Hajj means big business for UK tour operators, with spending on pilgrimages to Makkah forecast at $160 million this year alone.
But for thousands of British Muslims, what is supposed to be the trip of a lifetime is likely to turn into a nightmare thanks to a band of rogue traders selling bogus travel packages.
The beginning of this year’s pilgrimage saw renewed warnings over so-called “hajj fraud,” in which unscrupulous UK travel operators offer either substandard travel packages or do not deliver tickets at all.
Scam hajj packages – with non-existent flights, accommodation and visas – have seen individuals losing as much as £33,000 ($55,000), police say. Yet despite the potential losses, just three percent of victims reported the crime in 2011, according to the Council of British Hajjis.
The Association of British Travel Agents today issued advice to pilgrims, warning of the dangers of booking with “fraudulent or disreputable” travel companies.
Though just 200 cases of UK hajj fraud were officially reported last year, the number of victims is estimated to be in the thousands.
Khalid Pervez, general-secretary of the Association of British Hujjaj (Pilgrims) UK, said his organization received 3,000 complaints in 2013 – far more than the previous year.
“We call it a rip-off… The hajj companies tell [pilgrims] they’re getting a 5-star hotel, but they get there and it’s a 2-star place. They con people, give them the wrong impression. And there are cases when they sell packages and don’t deliver the service at all,” he told Al Arabiya News.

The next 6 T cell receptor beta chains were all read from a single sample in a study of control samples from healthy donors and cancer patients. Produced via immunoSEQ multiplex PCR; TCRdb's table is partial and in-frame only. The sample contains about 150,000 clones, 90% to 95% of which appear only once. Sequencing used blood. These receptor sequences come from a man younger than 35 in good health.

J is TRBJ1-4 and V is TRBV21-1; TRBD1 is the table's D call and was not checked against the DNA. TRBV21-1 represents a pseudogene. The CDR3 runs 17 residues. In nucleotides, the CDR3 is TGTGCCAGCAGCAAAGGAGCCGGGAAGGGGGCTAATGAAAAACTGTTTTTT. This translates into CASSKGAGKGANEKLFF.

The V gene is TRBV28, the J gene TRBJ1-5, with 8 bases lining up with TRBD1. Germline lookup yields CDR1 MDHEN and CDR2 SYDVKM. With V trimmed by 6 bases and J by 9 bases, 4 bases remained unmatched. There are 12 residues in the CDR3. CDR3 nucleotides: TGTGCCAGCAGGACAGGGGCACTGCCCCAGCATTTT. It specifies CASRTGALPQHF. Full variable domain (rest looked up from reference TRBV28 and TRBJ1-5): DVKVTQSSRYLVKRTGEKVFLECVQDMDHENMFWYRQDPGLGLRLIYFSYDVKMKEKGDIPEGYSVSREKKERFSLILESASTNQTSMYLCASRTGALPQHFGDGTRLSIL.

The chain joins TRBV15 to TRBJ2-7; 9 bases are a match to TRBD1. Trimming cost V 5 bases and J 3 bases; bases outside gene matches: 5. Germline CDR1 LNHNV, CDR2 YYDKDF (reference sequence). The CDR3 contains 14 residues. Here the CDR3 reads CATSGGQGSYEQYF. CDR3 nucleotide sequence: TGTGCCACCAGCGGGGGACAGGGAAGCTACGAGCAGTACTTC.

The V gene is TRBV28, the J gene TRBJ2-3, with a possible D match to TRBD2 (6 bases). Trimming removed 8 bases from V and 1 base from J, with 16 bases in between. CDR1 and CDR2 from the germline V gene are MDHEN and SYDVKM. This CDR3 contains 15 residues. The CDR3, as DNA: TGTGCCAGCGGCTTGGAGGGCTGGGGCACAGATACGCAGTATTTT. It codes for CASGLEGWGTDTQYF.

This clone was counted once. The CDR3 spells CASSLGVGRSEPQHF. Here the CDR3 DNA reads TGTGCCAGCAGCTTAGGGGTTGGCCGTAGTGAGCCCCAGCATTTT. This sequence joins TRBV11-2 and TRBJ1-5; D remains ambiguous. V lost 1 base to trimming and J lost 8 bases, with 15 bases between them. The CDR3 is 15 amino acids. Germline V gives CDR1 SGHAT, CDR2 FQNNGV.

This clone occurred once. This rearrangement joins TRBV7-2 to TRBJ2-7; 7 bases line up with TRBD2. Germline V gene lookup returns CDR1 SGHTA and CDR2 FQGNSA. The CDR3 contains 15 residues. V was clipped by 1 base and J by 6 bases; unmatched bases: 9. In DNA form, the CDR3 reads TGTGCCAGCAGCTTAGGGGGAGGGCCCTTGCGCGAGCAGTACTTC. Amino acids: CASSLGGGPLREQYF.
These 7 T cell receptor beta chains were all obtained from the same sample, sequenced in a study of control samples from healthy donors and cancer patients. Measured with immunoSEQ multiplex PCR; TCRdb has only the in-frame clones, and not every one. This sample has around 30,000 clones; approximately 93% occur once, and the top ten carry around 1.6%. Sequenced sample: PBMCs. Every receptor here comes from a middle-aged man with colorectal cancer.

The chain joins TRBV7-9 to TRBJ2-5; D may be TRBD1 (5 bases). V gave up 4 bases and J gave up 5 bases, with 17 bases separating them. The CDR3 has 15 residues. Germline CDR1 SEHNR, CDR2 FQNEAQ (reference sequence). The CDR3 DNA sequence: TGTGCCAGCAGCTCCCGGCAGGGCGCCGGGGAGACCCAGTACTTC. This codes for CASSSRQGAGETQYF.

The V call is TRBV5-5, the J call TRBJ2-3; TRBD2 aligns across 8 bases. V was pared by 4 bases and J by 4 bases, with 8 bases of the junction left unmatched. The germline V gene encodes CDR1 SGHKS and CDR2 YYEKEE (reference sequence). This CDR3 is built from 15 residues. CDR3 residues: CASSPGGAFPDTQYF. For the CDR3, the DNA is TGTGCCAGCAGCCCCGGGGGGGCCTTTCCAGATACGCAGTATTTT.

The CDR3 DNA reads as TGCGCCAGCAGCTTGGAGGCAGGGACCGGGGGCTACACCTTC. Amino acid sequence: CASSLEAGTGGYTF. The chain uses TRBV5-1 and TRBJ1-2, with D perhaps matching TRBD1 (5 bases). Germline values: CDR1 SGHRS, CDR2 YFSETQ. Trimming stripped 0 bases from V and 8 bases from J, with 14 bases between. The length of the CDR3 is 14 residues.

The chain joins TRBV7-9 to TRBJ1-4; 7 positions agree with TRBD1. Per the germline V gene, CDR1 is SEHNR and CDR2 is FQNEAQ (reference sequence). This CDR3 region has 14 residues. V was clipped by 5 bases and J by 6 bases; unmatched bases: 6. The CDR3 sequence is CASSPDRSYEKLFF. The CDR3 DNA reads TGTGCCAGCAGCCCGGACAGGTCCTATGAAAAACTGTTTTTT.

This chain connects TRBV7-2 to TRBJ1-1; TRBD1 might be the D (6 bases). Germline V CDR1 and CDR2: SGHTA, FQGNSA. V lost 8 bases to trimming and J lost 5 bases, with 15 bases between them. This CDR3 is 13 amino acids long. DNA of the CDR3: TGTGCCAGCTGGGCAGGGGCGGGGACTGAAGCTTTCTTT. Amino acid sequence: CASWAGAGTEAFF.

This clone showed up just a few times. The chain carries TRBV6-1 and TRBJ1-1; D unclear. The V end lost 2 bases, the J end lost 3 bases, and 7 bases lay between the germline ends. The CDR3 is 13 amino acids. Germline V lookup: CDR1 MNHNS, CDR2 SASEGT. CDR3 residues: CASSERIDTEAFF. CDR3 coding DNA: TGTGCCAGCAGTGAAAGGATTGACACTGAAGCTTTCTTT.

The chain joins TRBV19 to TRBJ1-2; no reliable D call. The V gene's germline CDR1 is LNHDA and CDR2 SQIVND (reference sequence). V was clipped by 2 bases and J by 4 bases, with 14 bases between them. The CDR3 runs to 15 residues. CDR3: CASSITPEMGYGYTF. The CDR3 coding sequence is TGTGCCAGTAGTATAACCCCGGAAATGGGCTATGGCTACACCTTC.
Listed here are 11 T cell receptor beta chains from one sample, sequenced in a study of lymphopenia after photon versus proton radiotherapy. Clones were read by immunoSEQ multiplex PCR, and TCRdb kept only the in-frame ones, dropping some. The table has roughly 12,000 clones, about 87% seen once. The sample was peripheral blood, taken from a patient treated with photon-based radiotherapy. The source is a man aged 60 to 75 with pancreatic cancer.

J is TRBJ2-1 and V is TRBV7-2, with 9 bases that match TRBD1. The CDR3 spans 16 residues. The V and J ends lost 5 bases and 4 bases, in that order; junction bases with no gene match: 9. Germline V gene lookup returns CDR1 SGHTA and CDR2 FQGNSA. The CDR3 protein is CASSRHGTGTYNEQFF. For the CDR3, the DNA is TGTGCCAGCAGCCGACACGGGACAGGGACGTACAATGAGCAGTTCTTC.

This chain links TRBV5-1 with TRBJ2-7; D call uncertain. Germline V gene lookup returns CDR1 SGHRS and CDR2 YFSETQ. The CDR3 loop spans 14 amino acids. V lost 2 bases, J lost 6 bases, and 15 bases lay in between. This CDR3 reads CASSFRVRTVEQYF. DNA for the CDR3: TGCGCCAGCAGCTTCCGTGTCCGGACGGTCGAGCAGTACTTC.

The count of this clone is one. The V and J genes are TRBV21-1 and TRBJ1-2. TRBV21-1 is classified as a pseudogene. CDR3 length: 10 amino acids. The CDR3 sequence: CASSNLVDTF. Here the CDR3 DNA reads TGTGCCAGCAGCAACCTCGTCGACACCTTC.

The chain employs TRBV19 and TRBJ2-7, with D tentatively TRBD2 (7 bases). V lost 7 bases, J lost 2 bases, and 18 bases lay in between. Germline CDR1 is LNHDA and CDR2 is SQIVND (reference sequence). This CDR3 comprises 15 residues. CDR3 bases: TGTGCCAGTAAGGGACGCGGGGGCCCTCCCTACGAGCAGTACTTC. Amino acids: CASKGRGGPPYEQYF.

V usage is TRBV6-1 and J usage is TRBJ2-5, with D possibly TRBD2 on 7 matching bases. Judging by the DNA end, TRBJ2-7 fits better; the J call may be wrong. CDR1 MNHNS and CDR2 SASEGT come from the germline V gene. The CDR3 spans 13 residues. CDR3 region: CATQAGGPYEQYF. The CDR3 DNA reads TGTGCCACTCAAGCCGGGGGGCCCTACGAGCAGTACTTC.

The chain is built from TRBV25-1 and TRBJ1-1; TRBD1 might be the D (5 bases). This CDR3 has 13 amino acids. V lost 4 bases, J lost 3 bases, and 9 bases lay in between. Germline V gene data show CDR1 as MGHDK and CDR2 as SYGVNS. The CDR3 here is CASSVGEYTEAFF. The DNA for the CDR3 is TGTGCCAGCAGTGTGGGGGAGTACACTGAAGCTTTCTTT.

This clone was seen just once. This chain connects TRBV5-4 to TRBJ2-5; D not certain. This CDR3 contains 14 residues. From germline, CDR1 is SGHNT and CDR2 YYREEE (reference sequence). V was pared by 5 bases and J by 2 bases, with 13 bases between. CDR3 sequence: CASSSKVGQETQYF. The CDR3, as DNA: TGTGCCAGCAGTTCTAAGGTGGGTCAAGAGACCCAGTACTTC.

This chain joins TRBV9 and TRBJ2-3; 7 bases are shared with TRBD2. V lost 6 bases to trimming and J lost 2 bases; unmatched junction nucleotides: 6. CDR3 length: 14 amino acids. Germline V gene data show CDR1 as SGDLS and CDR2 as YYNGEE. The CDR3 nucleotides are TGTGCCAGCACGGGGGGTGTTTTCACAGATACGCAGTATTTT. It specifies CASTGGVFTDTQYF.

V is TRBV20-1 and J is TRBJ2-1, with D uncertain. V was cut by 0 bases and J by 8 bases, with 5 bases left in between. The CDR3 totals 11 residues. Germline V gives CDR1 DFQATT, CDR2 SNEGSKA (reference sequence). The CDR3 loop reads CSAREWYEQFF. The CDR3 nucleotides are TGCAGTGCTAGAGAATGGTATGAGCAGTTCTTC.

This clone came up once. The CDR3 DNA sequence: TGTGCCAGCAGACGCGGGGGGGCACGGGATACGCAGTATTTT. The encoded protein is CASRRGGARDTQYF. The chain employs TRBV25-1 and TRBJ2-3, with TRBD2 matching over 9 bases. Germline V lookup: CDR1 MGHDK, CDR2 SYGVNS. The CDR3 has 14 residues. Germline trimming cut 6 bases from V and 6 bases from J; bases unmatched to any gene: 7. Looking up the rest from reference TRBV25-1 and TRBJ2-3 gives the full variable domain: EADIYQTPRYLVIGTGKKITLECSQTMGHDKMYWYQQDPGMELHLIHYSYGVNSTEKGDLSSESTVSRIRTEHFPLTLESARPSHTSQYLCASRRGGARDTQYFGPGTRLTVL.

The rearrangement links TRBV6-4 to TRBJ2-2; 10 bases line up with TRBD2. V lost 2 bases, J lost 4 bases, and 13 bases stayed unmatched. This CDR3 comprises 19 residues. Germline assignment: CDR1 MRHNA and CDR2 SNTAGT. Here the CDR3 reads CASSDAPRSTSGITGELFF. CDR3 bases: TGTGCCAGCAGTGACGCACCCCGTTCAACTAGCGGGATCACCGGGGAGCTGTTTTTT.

“It is getting worse. We’re getting more complaints now,” he added.
Tour operators in the UK must be licensed, but Pervez estimates that 40 percent of hajj operators are not registered with either the travel authorities or Companies House. He said his organization had contacted the police and UK government about the issue.
“We are trying to persuade the government to try to eliminate this corruption and malpractice,” he said. “There is a bit of help, but unfortunately we need to do more.”
Authorities in the UK have certainly made attempts to tackle hajj fraud, with the City of London Police having launched an awareness campaign last summer.
A spokesperson for the City of London Police said the crime was “massively underreported,” despite the number of cases reported to Action Fraud having doubled last year.
“Nearly all the individual victims we have spoken to [said they know] tens or hundreds of people who have fallen victim to the same scam,” the spokesperson said.
“We need people to report it – we cannot just shut [travel] websites down on a whim. We need some evidence of criminality.”
The City of London Police has highlighted the case of Muzaffar Iqbal, from Rochdale in the UK, whom it says lost more than £7,000 to hajj fraudsters in 2013.
And one of the biggest raids on alleged hajj fraudsters took place last month, when two men were arrested and about £400,000 ($650,000) seized in raids on two travel agencies in London. The agencies were suspected of selling hajj packages with false or no travel protection, according to the City of London Police.
Sean Tipton, spokesperson for the Association of British Travel Agents (ABTA), said the problem of hajj fraud remains “pretty significant” in the UK.